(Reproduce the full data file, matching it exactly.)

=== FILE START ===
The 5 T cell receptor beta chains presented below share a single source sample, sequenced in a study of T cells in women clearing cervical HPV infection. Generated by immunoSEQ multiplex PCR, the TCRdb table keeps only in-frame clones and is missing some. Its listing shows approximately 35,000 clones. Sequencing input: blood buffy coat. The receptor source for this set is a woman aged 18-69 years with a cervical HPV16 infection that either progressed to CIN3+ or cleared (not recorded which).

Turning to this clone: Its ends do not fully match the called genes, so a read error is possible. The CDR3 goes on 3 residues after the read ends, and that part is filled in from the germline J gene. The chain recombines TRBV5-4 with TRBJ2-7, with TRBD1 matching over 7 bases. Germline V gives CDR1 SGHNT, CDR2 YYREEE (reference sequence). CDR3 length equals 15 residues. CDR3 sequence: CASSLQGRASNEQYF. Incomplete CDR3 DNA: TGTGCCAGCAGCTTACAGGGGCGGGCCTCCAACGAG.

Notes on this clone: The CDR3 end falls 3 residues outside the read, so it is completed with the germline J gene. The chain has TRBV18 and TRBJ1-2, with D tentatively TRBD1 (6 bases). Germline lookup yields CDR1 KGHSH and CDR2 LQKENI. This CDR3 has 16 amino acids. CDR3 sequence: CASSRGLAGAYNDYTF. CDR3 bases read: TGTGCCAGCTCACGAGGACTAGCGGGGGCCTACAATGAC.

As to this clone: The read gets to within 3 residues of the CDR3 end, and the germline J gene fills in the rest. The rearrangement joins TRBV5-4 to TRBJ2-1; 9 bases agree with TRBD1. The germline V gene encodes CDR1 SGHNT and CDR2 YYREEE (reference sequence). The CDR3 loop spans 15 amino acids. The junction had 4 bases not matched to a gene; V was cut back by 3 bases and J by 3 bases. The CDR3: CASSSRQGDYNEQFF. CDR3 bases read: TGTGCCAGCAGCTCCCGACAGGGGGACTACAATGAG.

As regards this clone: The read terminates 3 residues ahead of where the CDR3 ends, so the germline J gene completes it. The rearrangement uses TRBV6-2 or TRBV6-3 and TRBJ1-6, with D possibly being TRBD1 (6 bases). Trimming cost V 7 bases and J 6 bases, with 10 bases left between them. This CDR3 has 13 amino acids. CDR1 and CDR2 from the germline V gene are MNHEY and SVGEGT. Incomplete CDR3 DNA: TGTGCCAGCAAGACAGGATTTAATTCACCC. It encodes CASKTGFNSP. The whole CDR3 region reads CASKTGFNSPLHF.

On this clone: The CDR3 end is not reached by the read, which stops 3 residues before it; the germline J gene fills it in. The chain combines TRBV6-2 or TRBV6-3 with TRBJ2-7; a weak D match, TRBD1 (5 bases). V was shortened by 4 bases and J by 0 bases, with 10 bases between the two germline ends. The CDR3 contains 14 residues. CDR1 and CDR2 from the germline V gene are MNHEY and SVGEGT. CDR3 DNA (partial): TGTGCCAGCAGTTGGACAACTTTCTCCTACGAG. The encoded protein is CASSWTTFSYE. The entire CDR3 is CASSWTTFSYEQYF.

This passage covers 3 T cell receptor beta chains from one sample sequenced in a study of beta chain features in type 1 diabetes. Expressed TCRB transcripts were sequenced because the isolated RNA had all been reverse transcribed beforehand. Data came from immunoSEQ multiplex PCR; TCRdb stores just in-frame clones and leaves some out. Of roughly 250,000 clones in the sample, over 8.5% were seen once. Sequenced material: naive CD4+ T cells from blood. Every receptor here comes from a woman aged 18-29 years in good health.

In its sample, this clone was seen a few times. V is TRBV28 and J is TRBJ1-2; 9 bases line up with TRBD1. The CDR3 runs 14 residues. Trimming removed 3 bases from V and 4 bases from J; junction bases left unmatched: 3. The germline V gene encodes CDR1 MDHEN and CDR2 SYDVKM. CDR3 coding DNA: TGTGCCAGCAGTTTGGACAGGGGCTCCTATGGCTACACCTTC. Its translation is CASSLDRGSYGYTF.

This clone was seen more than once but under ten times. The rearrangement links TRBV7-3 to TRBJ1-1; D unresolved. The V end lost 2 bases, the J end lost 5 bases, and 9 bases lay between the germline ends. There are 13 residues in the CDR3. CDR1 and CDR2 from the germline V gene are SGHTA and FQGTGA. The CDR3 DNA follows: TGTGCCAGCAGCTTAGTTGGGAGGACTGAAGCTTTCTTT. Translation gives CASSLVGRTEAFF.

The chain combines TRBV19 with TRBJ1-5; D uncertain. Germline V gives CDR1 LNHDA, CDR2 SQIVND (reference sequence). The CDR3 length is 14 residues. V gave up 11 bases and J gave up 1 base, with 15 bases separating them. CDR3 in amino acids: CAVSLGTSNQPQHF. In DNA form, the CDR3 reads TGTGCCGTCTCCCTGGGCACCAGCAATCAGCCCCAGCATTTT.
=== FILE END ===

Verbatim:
The 5 T cell receptor beta chains presented below share a single source sample, sequenced in a study of T cells in women clearing cervical HPV infection. Generated by immunoSEQ multiplex PCR, the TCRdb table keeps only in-frame clones and is missing some. Its listing shows approximately 35,000 clones. Sequencing input: blood buffy coat. The receptor source for this set is a woman aged 18-69 years with a cervical HPV16 infection that either progressed to CIN3+ or cleared (not recorded which).

Turning to this clone: Its ends do not fully match the called genes, so a read error is possible. The CDR3 goes on 3 residues after the read ends, and that part is filled in from the germline J gene. The chain recombines TRBV5-4 with TRBJ2-7, with TRBD1 matching over 7 bases. Germline V gives CDR1 SGHNT, CDR2 YYREEE (reference sequence). CDR3 length equals 15 residues. CDR3 sequence: CASSLQGRASNEQYF. Incomplete CDR3 DNA: TGTGCCAGCAGCTTACAGGGGCGGGCCTCCAACGAG.

Notes on this clone: The CDR3 end falls 3 residues outside the read, so it is completed with the germline J gene. The chain has TRBV18 and TRBJ1-2, with D tentatively TRBD1 (6 bases). Germline lookup yields CDR1 KGHSH and CDR2 LQKENI. This CDR3 has 16 amino acids. CDR3 sequence: CASSRGLAGAYNDYTF. CDR3 bases read: TGTGCCAGCTCACGAGGACTAGCGGGGGCCTACAATGAC.

As to this clone: The read gets to within 3 residues of the CDR3 end, and the germline J gene fills in the rest. The rearrangement joins TRBV5-4 to TRBJ2-1; 9 bases agree with TRBD1. The germline V gene encodes CDR1 SGHNT and CDR2 YYREEE (reference sequence). The CDR3 loop spans 15 amino acids. The junction had 4 bases not matched to a gene; V was cut back by 3 bases and J by 3 bases. The CDR3: CASSSRQGDYNEQFF. CDR3 bases read: TGTGCCAGCAGCTCCCGACAGGGGGACTACAATGAG.

As regards this clone: The read terminates 3 residues ahead of where the CDR3 ends, so the germline J gene completes it. The rearrangement uses TRBV6-2 or TRBV6-3 and TRBJ1-6, with D possibly being TRBD1 (6 bases). Trimming cost V 7 bases and J 6 bases, with 10 bases left between them. This CDR3 has 13 amino acids. CDR1 and CDR2 from the germline V gene are MNHEY and SVGEGT. Incomplete CDR3 DNA: TGTGCCAGCAAGACAGGATTTAATTCACCC. It encodes CASKTGFNSP. The whole CDR3 region reads CASKTGFNSPLHF.

On this clone: The CDR3 end is not reached by the read, which stops 3 residues before it; the germline J gene fills it in. The chain combines TRBV6-2 or TRBV6-3 with TRBJ2-7; a weak D match, TRBD1 (5 bases). V was shortened by 4 bases and J by 0 bases, with 10 bases between the two germline ends. The CDR3 contains 14 residues. CDR1 and CDR2 from the germline V gene are MNHEY and SVGEGT. CDR3 DNA (partial): TGTGCCAGCAGTTGGACAACTTTCTCCTACGAG. The encoded protein is CASSWTTFSYE. The entire CDR3 is CASSWTTFSYEQYF.

This passage covers 3 T cell receptor beta chains from one sample sequenced in a study of beta chain features in type 1 diabetes. Expressed TCRB transcripts were sequenced because the isolated RNA had all been reverse transcribed beforehand. Data came from immunoSEQ multiplex PCR; TCRdb stores just in-frame clones and leaves some out. Of roughly 250,000 clones in the sample, over 8.5% were seen once. Sequenced material: naive CD4+ T cells from blood. Every receptor here comes from a woman aged 18-29 years in good health.

In its sample, this clone was seen a few times. V is TRBV28 and J is TRBJ1-2; 9 bases line up with TRBD1. The CDR3 runs 14 residues. Trimming removed 3 bases from V and 4 bases from J; junction bases left unmatched: 3. The germline V gene encodes CDR1 MDHEN and CDR2 SYDVKM. CDR3 coding DNA: TGTGCCAGCAGTTTGGACAGGGGCTCCTATGGCTACACCTTC. Its translation is CASSLDRGSYGYTF.

This clone was seen more than once but under ten times. The rearrangement links TRBV7-3 to TRBJ1-1; D unresolved. The V end lost 2 bases, the J end lost 5 bases, and 9 bases lay between the germline ends. There are 13 residues in the CDR3. CDR1 and CDR2 from the germline V gene are SGHTA and FQGTGA. The CDR3 DNA follows: TGTGCCAGCAGCTTAGTTGGGAGGACTGAAGCTTTCTTT. Translation gives CASSLVGRTEAFF.

The chain combines TRBV19 with TRBJ1-5; D uncertain. Germline V gives CDR1 LNHDA, CDR2 SQIVND (reference sequence). The CDR3 length is 14 residues. V gave up 11 bases and J gave up 1 base, with 15 bases separating them. CDR3 in amino acids: CAVSLGTSNQPQHF. In DNA form, the CDR3 reads TGTGCCGTCTCCCTGGGCACCAGCAATCAGCCCCAGCATTTT.